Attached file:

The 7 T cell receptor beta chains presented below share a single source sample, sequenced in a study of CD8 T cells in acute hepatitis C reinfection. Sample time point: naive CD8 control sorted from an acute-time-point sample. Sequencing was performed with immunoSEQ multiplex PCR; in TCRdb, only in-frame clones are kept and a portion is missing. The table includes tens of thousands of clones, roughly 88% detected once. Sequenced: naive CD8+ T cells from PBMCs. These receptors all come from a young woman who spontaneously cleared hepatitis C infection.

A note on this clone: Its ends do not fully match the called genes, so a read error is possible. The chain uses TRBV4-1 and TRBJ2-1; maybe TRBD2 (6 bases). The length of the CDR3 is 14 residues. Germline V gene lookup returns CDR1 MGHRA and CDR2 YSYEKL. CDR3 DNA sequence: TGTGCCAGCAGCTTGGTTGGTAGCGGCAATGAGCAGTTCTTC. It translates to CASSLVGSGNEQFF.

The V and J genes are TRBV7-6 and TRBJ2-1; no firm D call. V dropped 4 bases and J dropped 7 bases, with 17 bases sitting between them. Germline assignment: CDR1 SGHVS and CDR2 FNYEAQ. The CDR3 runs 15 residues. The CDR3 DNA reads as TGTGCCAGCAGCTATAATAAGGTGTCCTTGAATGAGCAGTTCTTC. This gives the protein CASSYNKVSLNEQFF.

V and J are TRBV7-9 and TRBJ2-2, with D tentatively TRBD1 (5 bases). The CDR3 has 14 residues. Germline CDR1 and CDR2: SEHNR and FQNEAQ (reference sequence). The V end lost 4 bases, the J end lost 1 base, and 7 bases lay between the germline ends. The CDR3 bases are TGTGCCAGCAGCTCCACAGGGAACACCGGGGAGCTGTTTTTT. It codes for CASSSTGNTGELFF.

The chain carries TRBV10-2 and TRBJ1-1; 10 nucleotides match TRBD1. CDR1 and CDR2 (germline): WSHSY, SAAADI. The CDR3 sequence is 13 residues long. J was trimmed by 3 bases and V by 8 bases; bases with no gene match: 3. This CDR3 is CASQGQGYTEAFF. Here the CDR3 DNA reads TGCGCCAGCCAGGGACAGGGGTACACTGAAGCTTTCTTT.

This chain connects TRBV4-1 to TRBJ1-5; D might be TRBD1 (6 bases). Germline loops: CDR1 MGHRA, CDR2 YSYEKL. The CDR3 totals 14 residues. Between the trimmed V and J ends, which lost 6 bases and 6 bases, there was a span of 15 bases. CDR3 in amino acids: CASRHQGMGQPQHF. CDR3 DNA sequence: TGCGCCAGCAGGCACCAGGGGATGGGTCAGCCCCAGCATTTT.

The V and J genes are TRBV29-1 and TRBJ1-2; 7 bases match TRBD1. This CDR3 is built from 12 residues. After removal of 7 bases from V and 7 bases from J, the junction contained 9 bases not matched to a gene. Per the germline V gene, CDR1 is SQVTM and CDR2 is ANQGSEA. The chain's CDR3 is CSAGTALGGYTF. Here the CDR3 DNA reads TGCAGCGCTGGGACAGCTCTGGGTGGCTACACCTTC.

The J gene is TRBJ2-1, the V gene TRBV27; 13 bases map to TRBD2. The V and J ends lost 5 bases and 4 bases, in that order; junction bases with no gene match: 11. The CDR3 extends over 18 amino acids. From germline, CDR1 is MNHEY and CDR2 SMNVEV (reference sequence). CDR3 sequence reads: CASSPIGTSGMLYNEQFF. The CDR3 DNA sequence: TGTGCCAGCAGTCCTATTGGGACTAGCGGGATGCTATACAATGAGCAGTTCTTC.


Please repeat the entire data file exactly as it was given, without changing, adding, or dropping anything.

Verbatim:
The 7 T cell receptor beta chains presented below share a single source sample, sequenced in a study of CD8 T cells in acute hepatitis C reinfection. Sample time point: naive CD8 control sorted from an acute-time-point sample. Sequencing was performed with immunoSEQ multiplex PCR; in TCRdb, only in-frame clones are kept and a portion is missing. The table includes tens of thousands of clones, roughly 88% detected once. Sequenced: naive CD8+ T cells from PBMCs. These receptors all come from a young woman who spontaneously cleared hepatitis C infection.

A note on this clone: Its ends do not fully match the called genes, so a read error is possible. The chain uses TRBV4-1 and TRBJ2-1; maybe TRBD2 (6 bases). The length of the CDR3 is 14 residues. Germline V gene lookup returns CDR1 MGHRA and CDR2 YSYEKL. CDR3 DNA sequence: TGTGCCAGCAGCTTGGTTGGTAGCGGCAATGAGCAGTTCTTC. It translates to CASSLVGSGNEQFF.

The V and J genes are TRBV7-6 and TRBJ2-1; no firm D call. V dropped 4 bases and J dropped 7 bases, with 17 bases sitting between them. Germline assignment: CDR1 SGHVS and CDR2 FNYEAQ. The CDR3 runs 15 residues. The CDR3 DNA reads as TGTGCCAGCAGCTATAATAAGGTGTCCTTGAATGAGCAGTTCTTC. This gives the protein CASSYNKVSLNEQFF.

V and J are TRBV7-9 and TRBJ2-2, with D tentatively TRBD1 (5 bases). The CDR3 has 14 residues. Germline CDR1 and CDR2: SEHNR and FQNEAQ (reference sequence). The V end lost 4 bases, the J end lost 1 base, and 7 bases lay between the germline ends. The CDR3 bases are TGTGCCAGCAGCTCCACAGGGAACACCGGGGAGCTGTTTTTT. It codes for CASSSTGNTGELFF.

The chain carries TRBV10-2 and TRBJ1-1; 10 nucleotides match TRBD1. CDR1 and CDR2 (germline): WSHSY, SAAADI. The CDR3 sequence is 13 residues long. J was trimmed by 3 bases and V by 8 bases; bases with no gene match: 3. This CDR3 is CASQGQGYTEAFF. Here the CDR3 DNA reads TGCGCCAGCCAGGGACAGGGGTACACTGAAGCTTTCTTT.

This chain connects TRBV4-1 to TRBJ1-5; D might be TRBD1 (6 bases). Germline loops: CDR1 MGHRA, CDR2 YSYEKL. The CDR3 totals 14 residues. Between the trimmed V and J ends, which lost 6 bases and 6 bases, there was a span of 15 bases. CDR3 in amino acids: CASRHQGMGQPQHF. CDR3 DNA sequence: TGCGCCAGCAGGCACCAGGGGATGGGTCAGCCCCAGCATTTT.

The V and J genes are TRBV29-1 and TRBJ1-2; 7 bases match TRBD1. This CDR3 is built from 12 residues. After removal of 7 bases from V and 7 bases from J, the junction contained 9 bases not matched to a gene. Per the germline V gene, CDR1 is SQVTM and CDR2 is ANQGSEA. The chain's CDR3 is CSAGTALGGYTF. Here the CDR3 DNA reads TGCAGCGCTGGGACAGCTCTGGGTGGCTACACCTTC.

The J gene is TRBJ2-1, the V gene TRBV27; 13 bases map to TRBD2. The V and J ends lost 5 bases and 4 bases, in that order; junction bases with no gene match: 11. The CDR3 extends over 18 amino acids. From germline, CDR1 is MNHEY and CDR2 SMNVEV (reference sequence). CDR3 sequence reads: CASSPIGTSGMLYNEQFF. The CDR3 DNA sequence: TGTGCCAGCAGTCCTATTGGGACTAGCGGGATGCTATACAATGAGCAGTTCTTC.